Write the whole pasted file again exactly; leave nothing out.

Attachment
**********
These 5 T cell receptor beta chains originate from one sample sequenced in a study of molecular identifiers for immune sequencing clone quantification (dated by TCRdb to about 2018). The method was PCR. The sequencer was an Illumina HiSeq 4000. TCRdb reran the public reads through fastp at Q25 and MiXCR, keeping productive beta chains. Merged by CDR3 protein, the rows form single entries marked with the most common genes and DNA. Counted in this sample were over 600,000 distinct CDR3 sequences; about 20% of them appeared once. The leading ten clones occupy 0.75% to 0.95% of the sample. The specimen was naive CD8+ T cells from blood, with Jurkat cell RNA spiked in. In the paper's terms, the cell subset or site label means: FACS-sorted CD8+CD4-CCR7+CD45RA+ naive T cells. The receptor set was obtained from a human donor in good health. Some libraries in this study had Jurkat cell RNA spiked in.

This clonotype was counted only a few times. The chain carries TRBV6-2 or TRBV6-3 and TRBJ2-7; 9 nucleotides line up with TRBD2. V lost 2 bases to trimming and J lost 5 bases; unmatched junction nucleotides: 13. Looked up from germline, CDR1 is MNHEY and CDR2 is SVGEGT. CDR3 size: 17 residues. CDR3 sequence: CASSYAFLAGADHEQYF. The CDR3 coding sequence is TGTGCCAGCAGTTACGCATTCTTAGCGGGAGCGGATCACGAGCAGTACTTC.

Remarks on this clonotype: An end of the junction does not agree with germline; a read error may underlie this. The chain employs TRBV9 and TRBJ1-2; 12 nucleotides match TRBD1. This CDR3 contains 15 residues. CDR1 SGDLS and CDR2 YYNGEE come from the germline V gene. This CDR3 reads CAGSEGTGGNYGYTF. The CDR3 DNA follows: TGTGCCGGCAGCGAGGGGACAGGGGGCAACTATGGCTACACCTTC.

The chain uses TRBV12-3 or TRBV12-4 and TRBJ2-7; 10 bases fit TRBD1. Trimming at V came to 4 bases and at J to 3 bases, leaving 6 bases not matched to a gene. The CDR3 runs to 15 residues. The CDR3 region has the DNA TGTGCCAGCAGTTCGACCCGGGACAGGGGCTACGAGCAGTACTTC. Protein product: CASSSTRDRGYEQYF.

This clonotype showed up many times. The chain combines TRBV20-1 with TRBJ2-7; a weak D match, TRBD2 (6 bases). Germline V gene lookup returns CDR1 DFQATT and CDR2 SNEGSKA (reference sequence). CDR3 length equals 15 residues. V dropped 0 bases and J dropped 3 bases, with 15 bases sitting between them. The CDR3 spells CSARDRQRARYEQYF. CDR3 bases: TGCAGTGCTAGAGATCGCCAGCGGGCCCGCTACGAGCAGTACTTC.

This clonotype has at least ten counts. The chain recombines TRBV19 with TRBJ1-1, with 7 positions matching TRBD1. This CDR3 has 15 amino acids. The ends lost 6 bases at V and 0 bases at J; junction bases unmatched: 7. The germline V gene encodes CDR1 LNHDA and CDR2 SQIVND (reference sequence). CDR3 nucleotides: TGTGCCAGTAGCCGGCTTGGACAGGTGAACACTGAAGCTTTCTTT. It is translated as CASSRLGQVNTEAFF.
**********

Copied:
These 5 T cell receptor beta chains originate from one sample sequenced in a study of molecular identifiers for immune sequencing clone quantification (dated by TCRdb to about 2018). The method was PCR. The sequencer was an Illumina HiSeq 4000. TCRdb reran the public reads through fastp at Q25 and MiXCR, keeping productive beta chains. Merged by CDR3 protein, the rows form single entries marked with the most common genes and DNA. Counted in this sample were over 600,000 distinct CDR3 sequences; about 20% of them appeared once. The leading ten clones occupy 0.75% to 0.95% of the sample. The specimen was naive CD8+ T cells from blood, with Jurkat cell RNA spiked in. In the paper's terms, the cell subset or site label means: FACS-sorted CD8+CD4-CCR7+CD45RA+ naive T cells. The receptor set was obtained from a human donor in good health. Some libraries in this study had Jurkat cell RNA spiked in.

This clonotype was counted only a few times. The chain carries TRBV6-2 or TRBV6-3 and TRBJ2-7; 9 nucleotides line up with TRBD2. V lost 2 bases to trimming and J lost 5 bases; unmatched junction nucleotides: 13. Looked up from germline, CDR1 is MNHEY and CDR2 is SVGEGT. CDR3 size: 17 residues. CDR3 sequence: CASSYAFLAGADHEQYF. The CDR3 coding sequence is TGTGCCAGCAGTTACGCATTCTTAGCGGGAGCGGATCACGAGCAGTACTTC.

Remarks on this clonotype: An end of the junction does not agree with germline; a read error may underlie this. The chain employs TRBV9 and TRBJ1-2; 12 nucleotides match TRBD1. This CDR3 contains 15 residues. CDR1 SGDLS and CDR2 YYNGEE come from the germline V gene. This CDR3 reads CAGSEGTGGNYGYTF. The CDR3 DNA follows: TGTGCCGGCAGCGAGGGGACAGGGGGCAACTATGGCTACACCTTC.

The chain uses TRBV12-3 or TRBV12-4 and TRBJ2-7; 10 bases fit TRBD1. Trimming at V came to 4 bases and at J to 3 bases, leaving 6 bases not matched to a gene. The CDR3 runs to 15 residues. The CDR3 region has the DNA TGTGCCAGCAGTTCGACCCGGGACAGGGGCTACGAGCAGTACTTC. Protein product: CASSSTRDRGYEQYF.

This clonotype showed up many times. The chain combines TRBV20-1 with TRBJ2-7; a weak D match, TRBD2 (6 bases). Germline V gene lookup returns CDR1 DFQATT and CDR2 SNEGSKA (reference sequence). CDR3 length equals 15 residues. V dropped 0 bases and J dropped 3 bases, with 15 bases sitting between them. The CDR3 spells CSARDRQRARYEQYF. CDR3 bases: TGCAGTGCTAGAGATCGCCAGCGGGCCCGCTACGAGCAGTACTTC.

This clonotype has at least ten counts. The chain recombines TRBV19 with TRBJ1-1, with 7 positions matching TRBD1. This CDR3 has 15 amino acids. The ends lost 6 bases at V and 0 bases at J; junction bases unmatched: 7. The germline V gene encodes CDR1 LNHDA and CDR2 SQIVND (reference sequence). CDR3 nucleotides: TGTGCCAGTAGCCGGCTTGGACAGGTGAACACTGAAGCTTTCTTT. It is translated as CASSRLGQVNTEAFF.